DEVON County Council (DCC) have agreed to give care leavers – young people who have been in the care of the local authority – protected characteristic status.
It’s recognition that young people’s experience of being in the care system can be a potential source of discrimination similar to other protected characteristics such as race or disability.
A Notice of Motion put to members of the council on Thursday, September 7, made the case.
It said that a study has shown that 70 per cent of care experienced people die early; that more than half of the people who are in custody up to the age of 21 years old have been in care; and that a quarter of the homeless population is care experienced.
An independent national review of children’s social care has also recommended making care experience an additional protected characteristic.
County Councillors unanimously supported the Motion, which means that the authority will do more to ensure that care experienced young people are not discriminated against.
It means, for example, that we will make sure that the experiences of young people in care and care leavers will be considered in all of its decisions. But it is also a foundation on which to develop better support across Devon as whole, not just in the services that we are responsible for.
DCC will therefore work with partners to improve support for care experienced people in all aspects of their lives including housing and accommodation, health, employment, as well as education.
Young people with care experience attended the meeting and spoke passionately to councillors about the importance of the Notion of Motion to all children in care and people who have been in care.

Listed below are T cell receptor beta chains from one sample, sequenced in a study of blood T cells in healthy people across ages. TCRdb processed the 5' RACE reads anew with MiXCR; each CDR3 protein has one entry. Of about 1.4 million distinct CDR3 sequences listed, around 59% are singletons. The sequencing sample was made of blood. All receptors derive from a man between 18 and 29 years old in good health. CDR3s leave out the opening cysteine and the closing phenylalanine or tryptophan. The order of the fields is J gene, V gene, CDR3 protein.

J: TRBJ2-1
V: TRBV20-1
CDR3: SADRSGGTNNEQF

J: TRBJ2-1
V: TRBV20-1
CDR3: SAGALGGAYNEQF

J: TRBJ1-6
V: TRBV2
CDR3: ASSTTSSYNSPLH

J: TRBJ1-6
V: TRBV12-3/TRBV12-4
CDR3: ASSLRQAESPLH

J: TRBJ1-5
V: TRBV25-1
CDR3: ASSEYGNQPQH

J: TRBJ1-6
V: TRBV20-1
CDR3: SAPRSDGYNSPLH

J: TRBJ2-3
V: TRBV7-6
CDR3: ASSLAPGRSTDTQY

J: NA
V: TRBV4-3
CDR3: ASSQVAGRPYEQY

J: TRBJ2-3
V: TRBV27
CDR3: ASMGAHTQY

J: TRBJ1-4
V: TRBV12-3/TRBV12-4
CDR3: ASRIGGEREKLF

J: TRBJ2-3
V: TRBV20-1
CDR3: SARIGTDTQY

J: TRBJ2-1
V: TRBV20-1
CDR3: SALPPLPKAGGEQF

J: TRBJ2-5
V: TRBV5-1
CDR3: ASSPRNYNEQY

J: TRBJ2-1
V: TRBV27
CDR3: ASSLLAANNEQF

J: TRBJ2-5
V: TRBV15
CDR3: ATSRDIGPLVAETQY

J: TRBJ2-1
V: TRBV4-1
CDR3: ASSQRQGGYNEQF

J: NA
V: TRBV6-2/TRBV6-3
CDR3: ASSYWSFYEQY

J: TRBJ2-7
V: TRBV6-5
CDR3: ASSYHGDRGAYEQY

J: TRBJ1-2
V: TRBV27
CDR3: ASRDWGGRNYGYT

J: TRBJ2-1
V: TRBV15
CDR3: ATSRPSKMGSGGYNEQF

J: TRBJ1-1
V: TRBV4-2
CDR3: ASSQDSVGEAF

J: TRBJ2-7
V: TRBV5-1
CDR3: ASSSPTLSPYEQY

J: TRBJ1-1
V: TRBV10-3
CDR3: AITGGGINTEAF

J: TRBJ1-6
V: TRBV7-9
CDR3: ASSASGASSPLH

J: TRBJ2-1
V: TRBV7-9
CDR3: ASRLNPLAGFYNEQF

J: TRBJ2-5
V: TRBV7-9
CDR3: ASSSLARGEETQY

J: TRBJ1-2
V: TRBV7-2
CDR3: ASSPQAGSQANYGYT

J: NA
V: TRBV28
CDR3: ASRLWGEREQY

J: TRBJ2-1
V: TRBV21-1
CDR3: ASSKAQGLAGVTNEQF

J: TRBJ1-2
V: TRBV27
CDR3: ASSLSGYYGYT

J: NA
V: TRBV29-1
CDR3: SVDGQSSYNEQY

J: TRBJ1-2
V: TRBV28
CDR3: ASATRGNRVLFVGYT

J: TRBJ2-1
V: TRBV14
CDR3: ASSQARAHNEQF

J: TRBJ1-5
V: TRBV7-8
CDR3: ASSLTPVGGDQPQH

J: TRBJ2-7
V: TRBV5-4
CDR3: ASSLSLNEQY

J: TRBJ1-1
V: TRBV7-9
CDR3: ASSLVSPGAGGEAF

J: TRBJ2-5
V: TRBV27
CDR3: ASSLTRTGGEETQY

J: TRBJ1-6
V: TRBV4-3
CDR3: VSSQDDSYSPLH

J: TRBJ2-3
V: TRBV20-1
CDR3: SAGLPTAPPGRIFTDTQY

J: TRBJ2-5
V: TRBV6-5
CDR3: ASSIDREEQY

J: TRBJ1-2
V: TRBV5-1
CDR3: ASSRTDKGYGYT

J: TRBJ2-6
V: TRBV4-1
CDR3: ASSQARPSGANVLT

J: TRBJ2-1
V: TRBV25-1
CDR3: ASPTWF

'Today is literally a day in history for care experienced people in Devon,” said 18 year old care leaver, Jemeillia.
'Everyone who spoke today, we all did something amazing.
'And what we’ve done means that other young people will be able to get the opportunities that they are deserving of. It means we have a second chance, an opportunity, and that is something we can all be proud of' she added.
'Making this a protected characteristic will put us on an equal level with everyone else in society and will make life fair for us,' said care leaver, Luke, aged 19.
'I’m super happy about today’s result,” said care leaver and co-founder of Avocados Advocacy, Katie, aged 27.
'Hopefully this is the beginning changing the outcomes for those younger people who are currently coming through the system' she added.
'It’s a really positive moment,' said care leaver Teddi, aged 18.
'It’s great that we’ve finally been seen and heard' she added.
Councillor Andrew Leadbetter, Cabinet Member with responsibility for children’s services, said: 'We are grateful to hear from young people at this meeting today, and for their courage in talking to us about the reasons why this decision is important.
'As corporate parents to the children and young people in our care, and care leavers, we take those responsibilities extremely seriously, as parents should. As such, we do a lot to make sure that our children get the same opportunities, in education, employment and training, and in life generally, as other young people.
'What this decision today does, is further cement that commitment we have in supporting children in our care and care leavers.
'But it goes further than that. With this decision, we want to make sure that no child with care experience is discriminated against, and that they have every opportunity to live fulfilling and successful lives without barriers.'